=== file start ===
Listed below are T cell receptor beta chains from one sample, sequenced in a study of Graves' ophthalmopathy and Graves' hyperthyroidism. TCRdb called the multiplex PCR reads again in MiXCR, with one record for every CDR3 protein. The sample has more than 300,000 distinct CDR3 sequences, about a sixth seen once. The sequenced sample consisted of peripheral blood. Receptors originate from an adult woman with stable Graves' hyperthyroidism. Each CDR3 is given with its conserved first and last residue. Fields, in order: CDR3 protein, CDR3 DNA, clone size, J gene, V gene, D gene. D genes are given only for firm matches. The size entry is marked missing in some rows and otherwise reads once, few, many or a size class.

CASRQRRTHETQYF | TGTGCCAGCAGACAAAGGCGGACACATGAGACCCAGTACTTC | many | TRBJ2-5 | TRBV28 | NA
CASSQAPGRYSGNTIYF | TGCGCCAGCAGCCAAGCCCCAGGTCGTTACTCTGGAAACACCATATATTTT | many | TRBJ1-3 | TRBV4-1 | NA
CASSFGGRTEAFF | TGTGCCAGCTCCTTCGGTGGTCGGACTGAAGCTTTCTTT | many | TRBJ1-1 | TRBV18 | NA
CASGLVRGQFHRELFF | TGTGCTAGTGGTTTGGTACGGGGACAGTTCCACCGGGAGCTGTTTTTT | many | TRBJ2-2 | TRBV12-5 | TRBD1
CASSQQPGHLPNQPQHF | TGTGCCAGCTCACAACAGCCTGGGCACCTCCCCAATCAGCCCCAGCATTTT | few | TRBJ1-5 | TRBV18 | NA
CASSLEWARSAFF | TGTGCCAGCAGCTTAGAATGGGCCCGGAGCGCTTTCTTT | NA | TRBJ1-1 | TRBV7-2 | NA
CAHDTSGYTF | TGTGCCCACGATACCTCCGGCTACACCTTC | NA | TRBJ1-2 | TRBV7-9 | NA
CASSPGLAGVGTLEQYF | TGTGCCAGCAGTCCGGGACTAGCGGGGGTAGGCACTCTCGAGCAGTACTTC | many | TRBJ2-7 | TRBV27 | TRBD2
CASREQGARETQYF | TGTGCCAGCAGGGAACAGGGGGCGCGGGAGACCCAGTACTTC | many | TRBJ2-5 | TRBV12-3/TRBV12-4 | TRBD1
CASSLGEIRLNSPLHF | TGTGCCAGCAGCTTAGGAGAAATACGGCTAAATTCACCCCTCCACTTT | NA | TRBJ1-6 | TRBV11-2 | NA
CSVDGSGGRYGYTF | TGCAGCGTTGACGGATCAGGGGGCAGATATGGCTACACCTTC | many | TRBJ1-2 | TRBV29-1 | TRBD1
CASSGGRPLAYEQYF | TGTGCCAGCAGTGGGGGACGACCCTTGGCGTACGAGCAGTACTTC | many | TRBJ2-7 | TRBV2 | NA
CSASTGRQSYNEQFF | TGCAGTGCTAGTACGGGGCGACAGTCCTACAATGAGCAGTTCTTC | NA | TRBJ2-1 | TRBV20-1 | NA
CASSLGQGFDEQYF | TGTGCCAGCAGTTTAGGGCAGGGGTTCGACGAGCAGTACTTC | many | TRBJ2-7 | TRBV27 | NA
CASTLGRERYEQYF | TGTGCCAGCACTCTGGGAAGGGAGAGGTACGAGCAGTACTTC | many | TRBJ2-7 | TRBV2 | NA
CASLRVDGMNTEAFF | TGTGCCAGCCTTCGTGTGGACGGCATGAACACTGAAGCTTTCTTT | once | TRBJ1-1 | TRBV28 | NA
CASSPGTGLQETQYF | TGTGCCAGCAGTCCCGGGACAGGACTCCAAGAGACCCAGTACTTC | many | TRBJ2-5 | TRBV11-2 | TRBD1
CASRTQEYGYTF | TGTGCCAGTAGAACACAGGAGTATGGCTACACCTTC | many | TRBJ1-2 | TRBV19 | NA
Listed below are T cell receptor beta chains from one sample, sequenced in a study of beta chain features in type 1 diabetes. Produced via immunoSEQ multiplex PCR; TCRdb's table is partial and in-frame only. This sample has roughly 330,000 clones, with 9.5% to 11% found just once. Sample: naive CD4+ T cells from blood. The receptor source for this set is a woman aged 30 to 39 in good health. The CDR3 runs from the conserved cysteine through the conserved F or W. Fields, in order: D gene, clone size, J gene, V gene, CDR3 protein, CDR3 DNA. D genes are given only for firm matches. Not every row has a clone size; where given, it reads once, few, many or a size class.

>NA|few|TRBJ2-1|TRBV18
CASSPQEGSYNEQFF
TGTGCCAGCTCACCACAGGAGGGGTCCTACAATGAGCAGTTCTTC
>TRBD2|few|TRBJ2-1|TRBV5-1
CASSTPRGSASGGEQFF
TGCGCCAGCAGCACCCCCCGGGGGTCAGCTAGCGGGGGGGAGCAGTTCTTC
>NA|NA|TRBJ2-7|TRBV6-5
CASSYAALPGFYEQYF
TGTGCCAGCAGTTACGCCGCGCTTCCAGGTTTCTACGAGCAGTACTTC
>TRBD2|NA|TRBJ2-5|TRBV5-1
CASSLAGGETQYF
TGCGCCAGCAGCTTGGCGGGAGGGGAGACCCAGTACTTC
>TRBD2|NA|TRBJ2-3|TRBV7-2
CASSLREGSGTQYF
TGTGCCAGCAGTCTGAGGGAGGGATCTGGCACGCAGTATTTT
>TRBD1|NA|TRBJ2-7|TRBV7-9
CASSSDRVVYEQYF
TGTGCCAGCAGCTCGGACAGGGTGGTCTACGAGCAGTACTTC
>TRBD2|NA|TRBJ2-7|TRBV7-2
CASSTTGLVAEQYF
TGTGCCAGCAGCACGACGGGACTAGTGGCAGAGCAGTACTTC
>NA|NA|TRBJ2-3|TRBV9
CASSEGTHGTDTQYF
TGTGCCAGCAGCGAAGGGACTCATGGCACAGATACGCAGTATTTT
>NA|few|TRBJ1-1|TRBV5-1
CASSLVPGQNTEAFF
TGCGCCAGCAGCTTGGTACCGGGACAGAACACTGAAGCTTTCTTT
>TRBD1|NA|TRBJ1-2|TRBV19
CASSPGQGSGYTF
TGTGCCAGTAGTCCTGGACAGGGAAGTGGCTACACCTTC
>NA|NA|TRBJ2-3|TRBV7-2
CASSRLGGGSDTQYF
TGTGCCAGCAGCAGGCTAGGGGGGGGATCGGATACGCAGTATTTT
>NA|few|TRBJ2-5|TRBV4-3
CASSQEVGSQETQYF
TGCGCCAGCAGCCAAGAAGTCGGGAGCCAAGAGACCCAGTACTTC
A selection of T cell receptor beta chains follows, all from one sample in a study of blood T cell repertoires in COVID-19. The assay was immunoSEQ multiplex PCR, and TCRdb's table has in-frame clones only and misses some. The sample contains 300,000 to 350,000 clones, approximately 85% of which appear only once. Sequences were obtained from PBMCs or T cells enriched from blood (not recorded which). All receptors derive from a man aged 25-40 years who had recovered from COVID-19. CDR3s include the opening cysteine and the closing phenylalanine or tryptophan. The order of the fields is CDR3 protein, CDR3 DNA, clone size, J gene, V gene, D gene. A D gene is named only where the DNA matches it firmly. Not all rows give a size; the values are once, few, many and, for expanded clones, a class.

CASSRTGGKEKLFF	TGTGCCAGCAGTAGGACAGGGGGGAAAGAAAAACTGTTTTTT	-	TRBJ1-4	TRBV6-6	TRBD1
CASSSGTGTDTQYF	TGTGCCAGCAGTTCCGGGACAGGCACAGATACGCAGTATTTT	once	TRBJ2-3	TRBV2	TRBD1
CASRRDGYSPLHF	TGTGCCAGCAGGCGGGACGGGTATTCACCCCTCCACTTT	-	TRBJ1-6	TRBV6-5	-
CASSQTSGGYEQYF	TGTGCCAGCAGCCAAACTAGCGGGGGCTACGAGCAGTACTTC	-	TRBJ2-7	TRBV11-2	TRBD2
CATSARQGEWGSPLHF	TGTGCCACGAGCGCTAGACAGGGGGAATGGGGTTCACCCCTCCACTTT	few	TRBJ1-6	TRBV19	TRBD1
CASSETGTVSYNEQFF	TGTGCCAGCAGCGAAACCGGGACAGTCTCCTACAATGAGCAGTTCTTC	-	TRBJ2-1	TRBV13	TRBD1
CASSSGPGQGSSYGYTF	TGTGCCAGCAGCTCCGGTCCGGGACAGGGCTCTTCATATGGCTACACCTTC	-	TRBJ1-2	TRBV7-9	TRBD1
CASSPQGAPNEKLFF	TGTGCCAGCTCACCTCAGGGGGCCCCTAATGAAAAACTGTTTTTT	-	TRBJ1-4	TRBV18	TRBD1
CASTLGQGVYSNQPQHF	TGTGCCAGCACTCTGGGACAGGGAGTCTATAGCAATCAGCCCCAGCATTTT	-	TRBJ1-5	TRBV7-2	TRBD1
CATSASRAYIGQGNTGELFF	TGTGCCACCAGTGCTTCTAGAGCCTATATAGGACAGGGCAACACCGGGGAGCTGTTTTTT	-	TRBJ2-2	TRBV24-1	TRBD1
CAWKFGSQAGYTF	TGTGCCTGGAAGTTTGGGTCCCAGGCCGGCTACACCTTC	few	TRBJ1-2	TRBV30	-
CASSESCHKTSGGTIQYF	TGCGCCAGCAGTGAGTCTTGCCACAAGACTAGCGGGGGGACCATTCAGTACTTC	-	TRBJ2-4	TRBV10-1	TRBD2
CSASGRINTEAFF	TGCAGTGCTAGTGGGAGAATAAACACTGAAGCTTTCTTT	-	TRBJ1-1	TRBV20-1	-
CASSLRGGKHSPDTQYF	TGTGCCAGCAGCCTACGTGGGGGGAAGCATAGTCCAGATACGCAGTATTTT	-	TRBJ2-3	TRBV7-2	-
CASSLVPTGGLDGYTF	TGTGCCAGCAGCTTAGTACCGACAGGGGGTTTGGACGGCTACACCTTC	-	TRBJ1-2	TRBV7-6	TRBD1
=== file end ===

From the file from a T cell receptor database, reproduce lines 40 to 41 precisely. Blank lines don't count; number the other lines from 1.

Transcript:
CASSTTGLVAEQYF
TGTGCCAGCAGCACGACGGGACTAGTGGCAGAGCAGTACTTC